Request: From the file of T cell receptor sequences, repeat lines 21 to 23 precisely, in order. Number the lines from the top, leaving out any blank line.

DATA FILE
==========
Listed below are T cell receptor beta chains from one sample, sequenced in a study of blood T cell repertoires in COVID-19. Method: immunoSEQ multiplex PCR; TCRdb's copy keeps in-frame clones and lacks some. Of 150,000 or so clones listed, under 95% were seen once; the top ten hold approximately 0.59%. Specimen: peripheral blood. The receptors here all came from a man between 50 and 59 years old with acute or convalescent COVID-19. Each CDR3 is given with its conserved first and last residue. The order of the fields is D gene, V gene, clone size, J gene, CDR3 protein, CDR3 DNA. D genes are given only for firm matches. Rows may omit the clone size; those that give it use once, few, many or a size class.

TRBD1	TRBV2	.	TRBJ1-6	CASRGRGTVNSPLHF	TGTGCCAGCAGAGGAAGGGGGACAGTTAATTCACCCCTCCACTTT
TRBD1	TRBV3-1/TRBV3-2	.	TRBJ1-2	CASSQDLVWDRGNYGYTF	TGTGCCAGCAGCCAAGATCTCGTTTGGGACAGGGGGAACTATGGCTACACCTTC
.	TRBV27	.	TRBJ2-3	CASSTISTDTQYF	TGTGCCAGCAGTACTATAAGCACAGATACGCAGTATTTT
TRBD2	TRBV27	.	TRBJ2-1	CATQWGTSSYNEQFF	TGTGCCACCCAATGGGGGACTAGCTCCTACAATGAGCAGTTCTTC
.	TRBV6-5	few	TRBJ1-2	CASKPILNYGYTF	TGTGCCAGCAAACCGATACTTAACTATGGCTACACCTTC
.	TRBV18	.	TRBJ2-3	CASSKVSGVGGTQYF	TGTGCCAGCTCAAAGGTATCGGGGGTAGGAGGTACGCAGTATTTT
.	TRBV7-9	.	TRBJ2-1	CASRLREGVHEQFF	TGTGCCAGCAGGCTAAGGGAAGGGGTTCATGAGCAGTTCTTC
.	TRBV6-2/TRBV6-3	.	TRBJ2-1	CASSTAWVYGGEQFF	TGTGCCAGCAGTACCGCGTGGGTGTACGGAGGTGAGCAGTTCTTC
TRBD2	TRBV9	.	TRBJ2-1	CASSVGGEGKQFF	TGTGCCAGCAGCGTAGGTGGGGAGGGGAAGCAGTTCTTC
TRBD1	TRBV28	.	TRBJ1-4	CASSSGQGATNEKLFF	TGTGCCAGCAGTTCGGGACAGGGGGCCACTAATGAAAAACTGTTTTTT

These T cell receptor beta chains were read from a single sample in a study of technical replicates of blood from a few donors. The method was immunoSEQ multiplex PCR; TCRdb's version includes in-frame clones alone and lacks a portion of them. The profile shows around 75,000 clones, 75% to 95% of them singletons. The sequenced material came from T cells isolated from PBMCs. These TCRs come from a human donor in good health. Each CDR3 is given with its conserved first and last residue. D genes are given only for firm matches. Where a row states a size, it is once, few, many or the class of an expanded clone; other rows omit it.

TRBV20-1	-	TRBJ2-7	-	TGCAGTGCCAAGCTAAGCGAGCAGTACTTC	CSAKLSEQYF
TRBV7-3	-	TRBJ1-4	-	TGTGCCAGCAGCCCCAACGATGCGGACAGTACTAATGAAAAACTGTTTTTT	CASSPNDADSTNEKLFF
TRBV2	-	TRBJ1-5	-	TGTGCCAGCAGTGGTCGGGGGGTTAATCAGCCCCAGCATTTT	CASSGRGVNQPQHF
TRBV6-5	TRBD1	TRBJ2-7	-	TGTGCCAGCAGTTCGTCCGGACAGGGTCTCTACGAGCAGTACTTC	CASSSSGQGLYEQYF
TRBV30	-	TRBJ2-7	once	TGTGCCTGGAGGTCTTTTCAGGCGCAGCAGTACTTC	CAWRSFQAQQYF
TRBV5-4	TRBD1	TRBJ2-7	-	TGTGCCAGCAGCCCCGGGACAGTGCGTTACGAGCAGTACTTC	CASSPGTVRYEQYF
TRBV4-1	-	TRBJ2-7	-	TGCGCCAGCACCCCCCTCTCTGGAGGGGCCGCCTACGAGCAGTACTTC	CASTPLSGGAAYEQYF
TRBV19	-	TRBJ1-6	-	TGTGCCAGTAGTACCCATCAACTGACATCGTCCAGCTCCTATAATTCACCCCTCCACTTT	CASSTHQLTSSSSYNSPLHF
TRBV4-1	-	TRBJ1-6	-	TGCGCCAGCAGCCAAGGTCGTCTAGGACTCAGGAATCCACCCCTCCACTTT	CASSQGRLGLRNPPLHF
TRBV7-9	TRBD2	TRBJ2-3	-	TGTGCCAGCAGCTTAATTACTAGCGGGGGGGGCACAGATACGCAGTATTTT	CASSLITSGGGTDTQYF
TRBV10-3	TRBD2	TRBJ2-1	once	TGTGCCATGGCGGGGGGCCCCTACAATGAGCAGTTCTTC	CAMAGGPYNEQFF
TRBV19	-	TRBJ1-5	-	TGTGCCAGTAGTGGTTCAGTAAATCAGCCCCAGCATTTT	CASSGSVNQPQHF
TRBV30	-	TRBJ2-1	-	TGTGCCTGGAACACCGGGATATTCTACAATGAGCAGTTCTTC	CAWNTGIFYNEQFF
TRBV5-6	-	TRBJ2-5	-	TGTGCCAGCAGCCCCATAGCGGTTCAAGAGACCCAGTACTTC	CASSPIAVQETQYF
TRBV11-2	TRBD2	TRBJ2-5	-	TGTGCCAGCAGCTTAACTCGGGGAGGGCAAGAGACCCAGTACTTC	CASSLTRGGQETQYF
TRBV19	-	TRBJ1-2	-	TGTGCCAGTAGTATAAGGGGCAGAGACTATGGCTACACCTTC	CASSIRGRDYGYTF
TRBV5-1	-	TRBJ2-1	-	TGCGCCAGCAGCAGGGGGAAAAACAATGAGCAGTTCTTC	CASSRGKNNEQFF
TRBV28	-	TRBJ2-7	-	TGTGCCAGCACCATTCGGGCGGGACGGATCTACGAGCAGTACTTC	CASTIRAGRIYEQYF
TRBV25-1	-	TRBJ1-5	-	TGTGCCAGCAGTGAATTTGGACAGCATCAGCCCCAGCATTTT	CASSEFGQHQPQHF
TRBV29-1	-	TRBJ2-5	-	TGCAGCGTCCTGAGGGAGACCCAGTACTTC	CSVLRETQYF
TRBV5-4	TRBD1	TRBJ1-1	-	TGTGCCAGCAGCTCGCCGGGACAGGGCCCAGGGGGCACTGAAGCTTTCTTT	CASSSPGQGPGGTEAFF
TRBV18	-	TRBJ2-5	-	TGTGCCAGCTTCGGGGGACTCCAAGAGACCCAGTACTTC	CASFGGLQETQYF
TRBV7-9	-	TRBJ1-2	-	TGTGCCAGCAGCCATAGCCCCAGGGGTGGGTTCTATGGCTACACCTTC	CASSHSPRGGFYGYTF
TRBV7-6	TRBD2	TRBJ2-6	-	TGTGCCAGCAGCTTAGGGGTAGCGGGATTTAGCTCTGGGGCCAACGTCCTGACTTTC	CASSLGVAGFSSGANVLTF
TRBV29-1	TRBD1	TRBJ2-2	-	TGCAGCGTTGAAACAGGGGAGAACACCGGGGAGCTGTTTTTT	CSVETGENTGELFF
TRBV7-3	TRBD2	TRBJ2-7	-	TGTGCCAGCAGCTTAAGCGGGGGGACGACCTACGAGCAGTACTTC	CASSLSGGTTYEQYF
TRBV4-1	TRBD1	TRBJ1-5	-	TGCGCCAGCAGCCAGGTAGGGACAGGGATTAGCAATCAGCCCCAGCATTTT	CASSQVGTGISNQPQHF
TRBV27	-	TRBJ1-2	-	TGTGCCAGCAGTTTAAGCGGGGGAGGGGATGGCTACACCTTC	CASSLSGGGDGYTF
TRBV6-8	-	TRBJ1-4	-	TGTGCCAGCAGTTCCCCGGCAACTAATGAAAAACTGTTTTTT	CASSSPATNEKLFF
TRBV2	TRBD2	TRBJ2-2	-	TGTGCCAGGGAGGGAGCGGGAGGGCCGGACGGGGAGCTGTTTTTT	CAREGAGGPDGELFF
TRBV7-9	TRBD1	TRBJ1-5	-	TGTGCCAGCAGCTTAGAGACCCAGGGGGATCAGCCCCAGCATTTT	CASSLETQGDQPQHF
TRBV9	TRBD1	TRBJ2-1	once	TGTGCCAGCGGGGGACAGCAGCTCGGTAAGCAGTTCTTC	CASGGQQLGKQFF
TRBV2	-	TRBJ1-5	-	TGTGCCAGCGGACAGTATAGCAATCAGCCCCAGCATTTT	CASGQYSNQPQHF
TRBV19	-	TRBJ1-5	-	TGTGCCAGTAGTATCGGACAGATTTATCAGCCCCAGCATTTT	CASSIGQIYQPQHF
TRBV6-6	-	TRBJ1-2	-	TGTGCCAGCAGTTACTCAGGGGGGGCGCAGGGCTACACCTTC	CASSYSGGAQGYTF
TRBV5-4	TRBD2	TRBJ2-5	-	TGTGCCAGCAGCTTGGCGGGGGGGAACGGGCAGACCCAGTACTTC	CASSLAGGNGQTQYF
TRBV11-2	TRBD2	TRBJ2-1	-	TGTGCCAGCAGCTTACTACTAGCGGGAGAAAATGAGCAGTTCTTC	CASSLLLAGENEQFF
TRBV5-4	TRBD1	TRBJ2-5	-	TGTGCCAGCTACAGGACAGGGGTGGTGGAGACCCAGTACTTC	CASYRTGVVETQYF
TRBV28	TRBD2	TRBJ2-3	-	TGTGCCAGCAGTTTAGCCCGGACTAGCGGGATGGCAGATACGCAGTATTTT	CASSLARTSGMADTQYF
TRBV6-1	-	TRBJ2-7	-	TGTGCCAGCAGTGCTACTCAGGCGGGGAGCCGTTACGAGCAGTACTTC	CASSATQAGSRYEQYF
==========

TRBV4-1	-	TRBJ1-6	-	TGCGCCAGCAGCCAAGGTCGTCTAGGACTCAGGAATCCACCCCTCCACTTT	CASSQGRLGLRNPPLHF
TRBV7-9	TRBD2	TRBJ2-3	-	TGTGCCAGCAGCTTAATTACTAGCGGGGGGGGCACAGATACGCAGTATTTT	CASSLITSGGGTDTQYF
TRBV10-3	TRBD2	TRBJ2-1	once	TGTGCCATGGCGGGGGGCCCCTACAATGAGCAGTTCTTC	CAMAGGPYNEQFF